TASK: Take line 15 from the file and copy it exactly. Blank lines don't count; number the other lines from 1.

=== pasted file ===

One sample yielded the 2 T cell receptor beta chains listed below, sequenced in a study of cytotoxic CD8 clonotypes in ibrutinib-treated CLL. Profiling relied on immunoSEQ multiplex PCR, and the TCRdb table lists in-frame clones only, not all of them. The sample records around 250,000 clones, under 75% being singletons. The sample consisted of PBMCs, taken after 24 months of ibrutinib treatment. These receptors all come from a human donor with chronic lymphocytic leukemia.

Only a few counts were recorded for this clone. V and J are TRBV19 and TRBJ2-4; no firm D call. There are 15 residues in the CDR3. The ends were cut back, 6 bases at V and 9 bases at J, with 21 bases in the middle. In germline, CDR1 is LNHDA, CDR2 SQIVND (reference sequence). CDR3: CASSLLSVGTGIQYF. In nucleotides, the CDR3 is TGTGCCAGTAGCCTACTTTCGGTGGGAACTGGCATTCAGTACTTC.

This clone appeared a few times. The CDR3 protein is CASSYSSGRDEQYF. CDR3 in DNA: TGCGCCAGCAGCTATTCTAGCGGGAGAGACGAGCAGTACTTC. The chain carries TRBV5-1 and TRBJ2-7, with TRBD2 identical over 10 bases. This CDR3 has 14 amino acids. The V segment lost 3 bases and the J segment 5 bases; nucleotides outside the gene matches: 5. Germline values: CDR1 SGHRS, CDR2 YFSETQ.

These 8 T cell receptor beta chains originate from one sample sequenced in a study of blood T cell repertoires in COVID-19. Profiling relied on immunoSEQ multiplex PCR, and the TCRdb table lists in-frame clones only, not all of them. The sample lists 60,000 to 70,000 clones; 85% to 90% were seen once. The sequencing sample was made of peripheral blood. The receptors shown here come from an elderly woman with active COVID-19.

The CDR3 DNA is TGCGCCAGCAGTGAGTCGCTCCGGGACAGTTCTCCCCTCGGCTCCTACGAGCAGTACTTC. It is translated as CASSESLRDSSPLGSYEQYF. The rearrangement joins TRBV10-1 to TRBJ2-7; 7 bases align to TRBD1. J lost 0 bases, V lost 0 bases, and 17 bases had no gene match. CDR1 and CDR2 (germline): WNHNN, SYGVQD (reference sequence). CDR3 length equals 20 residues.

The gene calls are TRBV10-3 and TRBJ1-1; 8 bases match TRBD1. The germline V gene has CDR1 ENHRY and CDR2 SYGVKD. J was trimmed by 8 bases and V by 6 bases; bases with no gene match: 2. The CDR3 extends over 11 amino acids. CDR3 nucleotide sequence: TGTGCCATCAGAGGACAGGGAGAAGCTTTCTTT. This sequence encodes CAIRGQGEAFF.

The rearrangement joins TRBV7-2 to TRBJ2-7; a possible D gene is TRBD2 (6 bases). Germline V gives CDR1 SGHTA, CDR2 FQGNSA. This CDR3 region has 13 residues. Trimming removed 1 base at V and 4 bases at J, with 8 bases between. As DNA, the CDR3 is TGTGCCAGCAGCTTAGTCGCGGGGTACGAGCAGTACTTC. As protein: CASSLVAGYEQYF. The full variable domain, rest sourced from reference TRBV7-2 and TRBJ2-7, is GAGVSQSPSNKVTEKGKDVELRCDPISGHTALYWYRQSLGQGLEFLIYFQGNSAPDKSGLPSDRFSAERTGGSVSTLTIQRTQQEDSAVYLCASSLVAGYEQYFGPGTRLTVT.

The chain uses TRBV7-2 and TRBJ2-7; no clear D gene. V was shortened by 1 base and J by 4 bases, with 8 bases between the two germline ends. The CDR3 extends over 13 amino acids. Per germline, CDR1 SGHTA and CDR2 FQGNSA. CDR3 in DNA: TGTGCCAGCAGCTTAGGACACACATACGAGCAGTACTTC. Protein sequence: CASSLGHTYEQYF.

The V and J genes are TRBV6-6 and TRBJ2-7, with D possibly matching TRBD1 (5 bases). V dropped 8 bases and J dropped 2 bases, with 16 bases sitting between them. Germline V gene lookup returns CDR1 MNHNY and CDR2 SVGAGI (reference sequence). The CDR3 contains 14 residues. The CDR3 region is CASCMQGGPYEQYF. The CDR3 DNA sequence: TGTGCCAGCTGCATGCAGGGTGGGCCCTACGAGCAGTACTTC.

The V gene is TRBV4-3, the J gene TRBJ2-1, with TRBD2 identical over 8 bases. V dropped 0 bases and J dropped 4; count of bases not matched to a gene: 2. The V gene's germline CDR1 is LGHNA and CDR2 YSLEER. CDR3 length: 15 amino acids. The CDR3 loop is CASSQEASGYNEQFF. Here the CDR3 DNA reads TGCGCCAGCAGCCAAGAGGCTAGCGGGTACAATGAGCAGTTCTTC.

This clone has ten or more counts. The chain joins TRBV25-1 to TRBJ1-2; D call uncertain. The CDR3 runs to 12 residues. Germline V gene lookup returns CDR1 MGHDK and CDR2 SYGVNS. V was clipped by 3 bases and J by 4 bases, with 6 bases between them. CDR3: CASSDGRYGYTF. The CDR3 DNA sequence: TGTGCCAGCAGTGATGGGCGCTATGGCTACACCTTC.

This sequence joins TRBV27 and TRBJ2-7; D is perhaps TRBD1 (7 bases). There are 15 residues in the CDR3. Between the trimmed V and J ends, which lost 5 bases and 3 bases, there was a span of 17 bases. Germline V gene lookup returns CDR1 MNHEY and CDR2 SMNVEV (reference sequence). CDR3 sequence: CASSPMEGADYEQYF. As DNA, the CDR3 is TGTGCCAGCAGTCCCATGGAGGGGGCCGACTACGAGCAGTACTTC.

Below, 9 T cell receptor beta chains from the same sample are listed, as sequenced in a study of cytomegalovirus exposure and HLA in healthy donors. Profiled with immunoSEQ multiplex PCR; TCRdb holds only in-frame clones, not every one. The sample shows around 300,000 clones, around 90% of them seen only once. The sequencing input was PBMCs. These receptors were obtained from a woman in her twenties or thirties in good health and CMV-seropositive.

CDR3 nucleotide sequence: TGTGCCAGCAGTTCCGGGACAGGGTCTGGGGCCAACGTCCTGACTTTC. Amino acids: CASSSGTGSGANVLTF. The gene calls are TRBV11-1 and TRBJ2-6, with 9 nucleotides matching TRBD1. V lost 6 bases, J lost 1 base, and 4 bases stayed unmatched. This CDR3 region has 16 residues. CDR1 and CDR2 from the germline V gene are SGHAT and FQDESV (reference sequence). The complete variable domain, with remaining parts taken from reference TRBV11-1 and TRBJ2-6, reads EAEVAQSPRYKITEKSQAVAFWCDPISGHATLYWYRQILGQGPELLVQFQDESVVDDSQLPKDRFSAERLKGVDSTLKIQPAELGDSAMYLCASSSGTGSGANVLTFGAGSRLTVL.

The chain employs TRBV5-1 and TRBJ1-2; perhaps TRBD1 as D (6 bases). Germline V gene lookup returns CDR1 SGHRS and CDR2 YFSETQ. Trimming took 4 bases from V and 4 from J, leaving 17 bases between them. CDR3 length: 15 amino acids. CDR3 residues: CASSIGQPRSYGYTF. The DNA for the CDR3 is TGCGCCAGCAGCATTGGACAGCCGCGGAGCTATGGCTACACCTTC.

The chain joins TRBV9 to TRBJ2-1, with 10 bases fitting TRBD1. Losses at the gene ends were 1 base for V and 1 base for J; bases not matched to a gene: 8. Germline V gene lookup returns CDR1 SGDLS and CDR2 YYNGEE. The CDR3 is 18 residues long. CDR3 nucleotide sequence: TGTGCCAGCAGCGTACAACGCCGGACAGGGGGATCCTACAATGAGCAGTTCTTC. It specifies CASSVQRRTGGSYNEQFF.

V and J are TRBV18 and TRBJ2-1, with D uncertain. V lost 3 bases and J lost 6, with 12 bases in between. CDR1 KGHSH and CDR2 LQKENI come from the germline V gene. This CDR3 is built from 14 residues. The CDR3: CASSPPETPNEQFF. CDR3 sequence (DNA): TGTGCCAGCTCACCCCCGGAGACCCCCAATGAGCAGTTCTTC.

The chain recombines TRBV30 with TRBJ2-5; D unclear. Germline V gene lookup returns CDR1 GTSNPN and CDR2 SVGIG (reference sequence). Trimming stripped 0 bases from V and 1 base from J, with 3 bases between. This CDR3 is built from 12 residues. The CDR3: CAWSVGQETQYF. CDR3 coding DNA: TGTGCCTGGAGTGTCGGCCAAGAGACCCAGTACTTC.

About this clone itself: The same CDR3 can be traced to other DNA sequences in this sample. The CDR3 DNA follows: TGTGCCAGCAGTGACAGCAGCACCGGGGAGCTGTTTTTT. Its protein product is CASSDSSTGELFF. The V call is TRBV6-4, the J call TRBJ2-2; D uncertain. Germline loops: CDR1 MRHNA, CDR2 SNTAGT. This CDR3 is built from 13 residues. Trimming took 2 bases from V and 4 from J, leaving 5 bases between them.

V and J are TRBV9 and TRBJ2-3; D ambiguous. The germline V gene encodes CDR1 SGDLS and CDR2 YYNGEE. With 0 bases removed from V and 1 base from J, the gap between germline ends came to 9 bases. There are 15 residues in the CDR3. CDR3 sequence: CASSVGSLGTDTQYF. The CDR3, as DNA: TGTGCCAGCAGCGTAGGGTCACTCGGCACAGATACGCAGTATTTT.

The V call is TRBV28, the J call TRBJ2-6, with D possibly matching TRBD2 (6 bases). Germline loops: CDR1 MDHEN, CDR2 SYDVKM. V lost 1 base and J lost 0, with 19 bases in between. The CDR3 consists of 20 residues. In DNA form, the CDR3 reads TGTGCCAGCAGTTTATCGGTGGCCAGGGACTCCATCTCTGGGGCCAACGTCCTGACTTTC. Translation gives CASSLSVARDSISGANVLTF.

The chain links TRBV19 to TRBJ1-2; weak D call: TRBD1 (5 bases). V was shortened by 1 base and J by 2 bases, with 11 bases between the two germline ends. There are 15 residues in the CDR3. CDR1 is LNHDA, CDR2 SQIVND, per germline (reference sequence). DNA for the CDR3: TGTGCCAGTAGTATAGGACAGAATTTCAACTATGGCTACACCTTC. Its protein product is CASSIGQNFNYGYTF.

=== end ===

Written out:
The chain employs TRBV5-1 and TRBJ1-2; perhaps TRBD1 as D (6 bases). Germline V gene lookup returns CDR1 SGHRS and CDR2 YFSETQ. Trimming took 4 bases from V and 4 from J, leaving 17 bases between them. CDR3 length: 15 amino acids. CDR3 residues: CASSIGQPRSYGYTF. The DNA for the CDR3 is TGCGCCAGCAGCATTGGACAGCCGCGGAGCTATGGCTACACCTTC.